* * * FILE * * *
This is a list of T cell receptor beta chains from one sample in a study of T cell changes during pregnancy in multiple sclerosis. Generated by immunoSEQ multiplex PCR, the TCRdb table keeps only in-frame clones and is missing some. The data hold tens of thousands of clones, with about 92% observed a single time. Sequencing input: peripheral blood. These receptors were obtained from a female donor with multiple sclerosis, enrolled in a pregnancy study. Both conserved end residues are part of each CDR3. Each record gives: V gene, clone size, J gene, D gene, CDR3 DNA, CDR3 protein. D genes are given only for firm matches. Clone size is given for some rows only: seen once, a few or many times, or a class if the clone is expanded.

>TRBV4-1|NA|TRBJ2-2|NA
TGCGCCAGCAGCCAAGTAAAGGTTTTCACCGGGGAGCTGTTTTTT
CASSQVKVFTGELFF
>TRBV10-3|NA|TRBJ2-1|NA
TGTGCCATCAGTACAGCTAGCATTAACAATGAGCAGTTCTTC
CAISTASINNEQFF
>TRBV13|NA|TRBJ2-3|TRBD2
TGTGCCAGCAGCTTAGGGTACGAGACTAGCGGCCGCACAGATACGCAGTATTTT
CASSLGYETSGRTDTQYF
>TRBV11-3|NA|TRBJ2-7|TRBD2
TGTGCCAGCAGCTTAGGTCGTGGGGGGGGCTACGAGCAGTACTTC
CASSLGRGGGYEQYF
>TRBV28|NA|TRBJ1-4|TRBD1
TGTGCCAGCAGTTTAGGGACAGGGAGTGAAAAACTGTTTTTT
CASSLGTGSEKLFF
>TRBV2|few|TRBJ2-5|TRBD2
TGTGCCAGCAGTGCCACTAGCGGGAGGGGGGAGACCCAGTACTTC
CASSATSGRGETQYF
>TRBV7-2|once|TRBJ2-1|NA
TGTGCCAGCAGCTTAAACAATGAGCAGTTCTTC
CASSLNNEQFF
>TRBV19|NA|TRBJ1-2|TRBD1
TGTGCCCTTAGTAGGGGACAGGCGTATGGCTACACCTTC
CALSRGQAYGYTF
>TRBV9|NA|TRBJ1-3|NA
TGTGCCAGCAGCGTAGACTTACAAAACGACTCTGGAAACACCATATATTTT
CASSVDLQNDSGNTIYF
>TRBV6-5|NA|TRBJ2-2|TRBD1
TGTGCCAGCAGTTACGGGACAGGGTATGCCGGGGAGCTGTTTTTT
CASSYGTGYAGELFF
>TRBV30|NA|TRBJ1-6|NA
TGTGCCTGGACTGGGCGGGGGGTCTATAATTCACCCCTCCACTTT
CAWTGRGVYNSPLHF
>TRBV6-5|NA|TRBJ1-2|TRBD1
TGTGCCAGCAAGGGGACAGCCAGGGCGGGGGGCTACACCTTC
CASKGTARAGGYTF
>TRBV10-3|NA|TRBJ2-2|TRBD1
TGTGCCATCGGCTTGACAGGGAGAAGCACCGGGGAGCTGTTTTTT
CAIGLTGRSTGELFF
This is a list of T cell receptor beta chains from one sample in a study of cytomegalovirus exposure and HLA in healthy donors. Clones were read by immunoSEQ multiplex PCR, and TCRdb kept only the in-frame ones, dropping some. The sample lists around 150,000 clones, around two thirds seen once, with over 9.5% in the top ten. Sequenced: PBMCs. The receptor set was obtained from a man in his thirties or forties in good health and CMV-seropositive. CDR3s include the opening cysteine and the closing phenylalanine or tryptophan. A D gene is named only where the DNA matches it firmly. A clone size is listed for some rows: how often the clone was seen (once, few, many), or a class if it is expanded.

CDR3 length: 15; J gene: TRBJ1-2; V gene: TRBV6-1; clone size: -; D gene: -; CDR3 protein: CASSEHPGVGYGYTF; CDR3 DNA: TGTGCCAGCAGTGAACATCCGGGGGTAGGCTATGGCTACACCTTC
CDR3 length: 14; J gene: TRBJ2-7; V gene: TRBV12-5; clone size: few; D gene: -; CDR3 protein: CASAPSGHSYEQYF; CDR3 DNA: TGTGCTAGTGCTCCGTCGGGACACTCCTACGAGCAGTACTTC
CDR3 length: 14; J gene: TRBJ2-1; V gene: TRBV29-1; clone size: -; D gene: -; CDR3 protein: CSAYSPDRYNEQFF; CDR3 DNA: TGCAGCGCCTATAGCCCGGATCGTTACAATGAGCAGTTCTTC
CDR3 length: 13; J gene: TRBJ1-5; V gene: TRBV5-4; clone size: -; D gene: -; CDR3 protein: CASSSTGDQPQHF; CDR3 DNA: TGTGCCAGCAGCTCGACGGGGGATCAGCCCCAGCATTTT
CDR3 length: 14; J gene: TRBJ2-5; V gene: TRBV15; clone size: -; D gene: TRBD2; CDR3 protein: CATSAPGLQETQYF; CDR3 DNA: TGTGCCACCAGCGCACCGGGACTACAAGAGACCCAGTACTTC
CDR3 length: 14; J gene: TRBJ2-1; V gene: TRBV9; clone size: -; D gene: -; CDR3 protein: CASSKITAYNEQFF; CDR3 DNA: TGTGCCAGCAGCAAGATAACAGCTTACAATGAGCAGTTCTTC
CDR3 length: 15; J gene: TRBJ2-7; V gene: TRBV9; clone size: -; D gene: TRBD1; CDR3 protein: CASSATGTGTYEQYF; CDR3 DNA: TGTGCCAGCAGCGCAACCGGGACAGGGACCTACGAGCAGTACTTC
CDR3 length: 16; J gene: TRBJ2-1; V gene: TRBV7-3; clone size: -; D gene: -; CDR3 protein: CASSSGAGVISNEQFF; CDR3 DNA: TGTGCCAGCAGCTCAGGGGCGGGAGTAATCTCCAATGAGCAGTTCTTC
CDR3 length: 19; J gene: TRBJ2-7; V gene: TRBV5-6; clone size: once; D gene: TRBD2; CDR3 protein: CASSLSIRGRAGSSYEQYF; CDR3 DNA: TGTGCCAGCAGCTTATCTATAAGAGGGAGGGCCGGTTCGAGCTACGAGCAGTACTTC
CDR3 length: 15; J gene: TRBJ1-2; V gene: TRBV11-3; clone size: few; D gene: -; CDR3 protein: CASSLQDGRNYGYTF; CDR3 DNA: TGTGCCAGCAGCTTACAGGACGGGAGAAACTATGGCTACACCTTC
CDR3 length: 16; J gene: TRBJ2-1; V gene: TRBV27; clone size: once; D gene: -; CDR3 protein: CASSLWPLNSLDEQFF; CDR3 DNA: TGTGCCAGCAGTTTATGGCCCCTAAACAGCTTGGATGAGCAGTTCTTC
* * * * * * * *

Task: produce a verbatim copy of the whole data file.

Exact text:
This is a list of T cell receptor beta chains from one sample in a study of T cell changes during pregnancy in multiple sclerosis. Generated by immunoSEQ multiplex PCR, the TCRdb table keeps only in-frame clones and is missing some. The data hold tens of thousands of clones, with about 92% observed a single time. Sequencing input: peripheral blood. These receptors were obtained from a female donor with multiple sclerosis, enrolled in a pregnancy study. Both conserved end residues are part of each CDR3. Each record gives: V gene, clone size, J gene, D gene, CDR3 DNA, CDR3 protein. D genes are given only for firm matches. Clone size is given for some rows only: seen once, a few or many times, or a class if the clone is expanded.

>TRBV4-1|NA|TRBJ2-2|NA
TGCGCCAGCAGCCAAGTAAAGGTTTTCACCGGGGAGCTGTTTTTT
CASSQVKVFTGELFF
>TRBV10-3|NA|TRBJ2-1|NA
TGTGCCATCAGTACAGCTAGCATTAACAATGAGCAGTTCTTC
CAISTASINNEQFF
>TRBV13|NA|TRBJ2-3|TRBD2
TGTGCCAGCAGCTTAGGGTACGAGACTAGCGGCCGCACAGATACGCAGTATTTT
CASSLGYETSGRTDTQYF
>TRBV11-3|NA|TRBJ2-7|TRBD2
TGTGCCAGCAGCTTAGGTCGTGGGGGGGGCTACGAGCAGTACTTC
CASSLGRGGGYEQYF
>TRBV28|NA|TRBJ1-4|TRBD1
TGTGCCAGCAGTTTAGGGACAGGGAGTGAAAAACTGTTTTTT
CASSLGTGSEKLFF
>TRBV2|few|TRBJ2-5|TRBD2
TGTGCCAGCAGTGCCACTAGCGGGAGGGGGGAGACCCAGTACTTC
CASSATSGRGETQYF
>TRBV7-2|once|TRBJ2-1|NA
TGTGCCAGCAGCTTAAACAATGAGCAGTTCTTC
CASSLNNEQFF
>TRBV19|NA|TRBJ1-2|TRBD1
TGTGCCCTTAGTAGGGGACAGGCGTATGGCTACACCTTC
CALSRGQAYGYTF
>TRBV9|NA|TRBJ1-3|NA
TGTGCCAGCAGCGTAGACTTACAAAACGACTCTGGAAACACCATATATTTT
CASSVDLQNDSGNTIYF
>TRBV6-5|NA|TRBJ2-2|TRBD1
TGTGCCAGCAGTTACGGGACAGGGTATGCCGGGGAGCTGTTTTTT
CASSYGTGYAGELFF
>TRBV30|NA|TRBJ1-6|NA
TGTGCCTGGACTGGGCGGGGGGTCTATAATTCACCCCTCCACTTT
CAWTGRGVYNSPLHF
>TRBV6-5|NA|TRBJ1-2|TRBD1
TGTGCCAGCAAGGGGACAGCCAGGGCGGGGGGCTACACCTTC
CASKGTARAGGYTF
>TRBV10-3|NA|TRBJ2-2|TRBD1
TGTGCCATCGGCTTGACAGGGAGAAGCACCGGGGAGCTGTTTTTT
CAIGLTGRSTGELFF
This is a list of T cell receptor beta chains from one sample in a study of cytomegalovirus exposure and HLA in healthy donors. Clones were read by immunoSEQ multiplex PCR, and TCRdb kept only the in-frame ones, dropping some. The sample lists around 150,000 clones, around two thirds seen once, with over 9.5% in the top ten. Sequenced: PBMCs. The receptor set was obtained from a man in his thirties or forties in good health and CMV-seropositive. CDR3s include the opening cysteine and the closing phenylalanine or tryptophan. A D gene is named only where the DNA matches it firmly. A clone size is listed for some rows: how often the clone was seen (once, few, many), or a class if it is expanded.

CDR3 length: 15; J gene: TRBJ1-2; V gene: TRBV6-1; clone size: -; D gene: -; CDR3 protein: CASSEHPGVGYGYTF; CDR3 DNA: TGTGCCAGCAGTGAACATCCGGGGGTAGGCTATGGCTACACCTTC
CDR3 length: 14; J gene: TRBJ2-7; V gene: TRBV12-5; clone size: few; D gene: -; CDR3 protein: CASAPSGHSYEQYF; CDR3 DNA: TGTGCTAGTGCTCCGTCGGGACACTCCTACGAGCAGTACTTC
CDR3 length: 14; J gene: TRBJ2-1; V gene: TRBV29-1; clone size: -; D gene: -; CDR3 protein: CSAYSPDRYNEQFF; CDR3 DNA: TGCAGCGCCTATAGCCCGGATCGTTACAATGAGCAGTTCTTC
CDR3 length: 13; J gene: TRBJ1-5; V gene: TRBV5-4; clone size: -; D gene: -; CDR3 protein: CASSSTGDQPQHF; CDR3 DNA: TGTGCCAGCAGCTCGACGGGGGATCAGCCCCAGCATTTT
CDR3 length: 14; J gene: TRBJ2-5; V gene: TRBV15; clone size: -; D gene: TRBD2; CDR3 protein: CATSAPGLQETQYF; CDR3 DNA: TGTGCCACCAGCGCACCGGGACTACAAGAGACCCAGTACTTC
CDR3 length: 14; J gene: TRBJ2-1; V gene: TRBV9; clone size: -; D gene: -; CDR3 protein: CASSKITAYNEQFF; CDR3 DNA: TGTGCCAGCAGCAAGATAACAGCTTACAATGAGCAGTTCTTC
CDR3 length: 15; J gene: TRBJ2-7; V gene: TRBV9; clone size: -; D gene: TRBD1; CDR3 protein: CASSATGTGTYEQYF; CDR3 DNA: TGTGCCAGCAGCGCAACCGGGACAGGGACCTACGAGCAGTACTTC
CDR3 length: 16; J gene: TRBJ2-1; V gene: TRBV7-3; clone size: -; D gene: -; CDR3 protein: CASSSGAGVISNEQFF; CDR3 DNA: TGTGCCAGCAGCTCAGGGGCGGGAGTAATCTCCAATGAGCAGTTCTTC
CDR3 length: 19; J gene: TRBJ2-7; V gene: TRBV5-6; clone size: once; D gene: TRBD2; CDR3 protein: CASSLSIRGRAGSSYEQYF; CDR3 DNA: TGTGCCAGCAGCTTATCTATAAGAGGGAGGGCCGGTTCGAGCTACGAGCAGTACTTC
CDR3 length: 15; J gene: TRBJ1-2; V gene: TRBV11-3; clone size: few; D gene: -; CDR3 protein: CASSLQDGRNYGYTF; CDR3 DNA: TGTGCCAGCAGCTTACAGGACGGGAGAAACTATGGCTACACCTTC
CDR3 length: 16; J gene: TRBJ2-1; V gene: TRBV27; clone size: once; D gene: -; CDR3 protein: CASSLWPLNSLDEQFF; CDR3 DNA: TGTGCCAGCAGTTTATGGCCCCTAAACAGCTTGGATGAGCAGTTCTTC